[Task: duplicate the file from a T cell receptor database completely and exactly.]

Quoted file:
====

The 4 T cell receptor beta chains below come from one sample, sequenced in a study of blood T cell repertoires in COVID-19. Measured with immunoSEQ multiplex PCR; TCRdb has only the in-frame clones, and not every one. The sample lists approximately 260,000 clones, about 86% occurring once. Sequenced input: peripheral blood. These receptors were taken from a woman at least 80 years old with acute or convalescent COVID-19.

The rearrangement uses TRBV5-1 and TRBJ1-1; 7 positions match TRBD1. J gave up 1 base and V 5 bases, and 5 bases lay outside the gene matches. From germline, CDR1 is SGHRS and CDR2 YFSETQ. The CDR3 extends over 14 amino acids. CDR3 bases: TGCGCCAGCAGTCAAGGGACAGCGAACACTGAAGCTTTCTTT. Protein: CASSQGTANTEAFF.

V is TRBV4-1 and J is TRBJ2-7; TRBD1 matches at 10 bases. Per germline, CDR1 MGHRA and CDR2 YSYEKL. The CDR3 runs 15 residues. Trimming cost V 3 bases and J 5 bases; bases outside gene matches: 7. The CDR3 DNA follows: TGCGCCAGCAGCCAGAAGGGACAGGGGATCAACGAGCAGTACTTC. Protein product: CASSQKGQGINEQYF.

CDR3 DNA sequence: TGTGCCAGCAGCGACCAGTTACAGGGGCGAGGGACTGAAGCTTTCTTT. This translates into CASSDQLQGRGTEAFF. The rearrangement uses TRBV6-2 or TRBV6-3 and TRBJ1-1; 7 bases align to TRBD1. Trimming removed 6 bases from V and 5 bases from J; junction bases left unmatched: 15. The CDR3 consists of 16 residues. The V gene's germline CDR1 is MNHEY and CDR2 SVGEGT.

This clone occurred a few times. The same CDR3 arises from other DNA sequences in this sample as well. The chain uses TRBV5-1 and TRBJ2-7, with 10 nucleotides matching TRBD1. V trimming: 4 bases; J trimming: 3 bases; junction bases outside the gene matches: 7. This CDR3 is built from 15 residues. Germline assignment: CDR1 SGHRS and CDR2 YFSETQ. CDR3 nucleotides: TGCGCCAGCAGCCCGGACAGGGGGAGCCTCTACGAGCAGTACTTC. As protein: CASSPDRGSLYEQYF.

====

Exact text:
The 4 T cell receptor beta chains below come from one sample, sequenced in a study of blood T cell repertoires in COVID-19. Measured with immunoSEQ multiplex PCR; TCRdb has only the in-frame clones, and not every one. The sample lists approximately 260,000 clones, about 86% occurring once. Sequenced input: peripheral blood. These receptors were taken from a woman at least 80 years old with acute or convalescent COVID-19.

The rearrangement uses TRBV5-1 and TRBJ1-1; 7 positions match TRBD1. J gave up 1 base and V 5 bases, and 5 bases lay outside the gene matches. From germline, CDR1 is SGHRS and CDR2 YFSETQ. The CDR3 extends over 14 amino acids. CDR3 bases: TGCGCCAGCAGTCAAGGGACAGCGAACACTGAAGCTTTCTTT. Protein: CASSQGTANTEAFF.

V is TRBV4-1 and J is TRBJ2-7; TRBD1 matches at 10 bases. Per germline, CDR1 MGHRA and CDR2 YSYEKL. The CDR3 runs 15 residues. Trimming cost V 3 bases and J 5 bases; bases outside gene matches: 7. The CDR3 DNA follows: TGCGCCAGCAGCCAGAAGGGACAGGGGATCAACGAGCAGTACTTC. Protein product: CASSQKGQGINEQYF.

CDR3 DNA sequence: TGTGCCAGCAGCGACCAGTTACAGGGGCGAGGGACTGAAGCTTTCTTT. This translates into CASSDQLQGRGTEAFF. The rearrangement uses TRBV6-2 or TRBV6-3 and TRBJ1-1; 7 bases align to TRBD1. Trimming removed 6 bases from V and 5 bases from J; junction bases left unmatched: 15. The CDR3 consists of 16 residues. The V gene's germline CDR1 is MNHEY and CDR2 SVGEGT.

This clone occurred a few times. The same CDR3 arises from other DNA sequences in this sample as well. The chain uses TRBV5-1 and TRBJ2-7, with 10 nucleotides matching TRBD1. V trimming: 4 bases; J trimming: 3 bases; junction bases outside the gene matches: 7. This CDR3 is built from 15 residues. Germline assignment: CDR1 SGHRS and CDR2 YFSETQ. CDR3 nucleotides: TGCGCCAGCAGCCCGGACAGGGGGAGCCTCTACGAGCAGTACTTC. As protein: CASSPDRGSLYEQYF.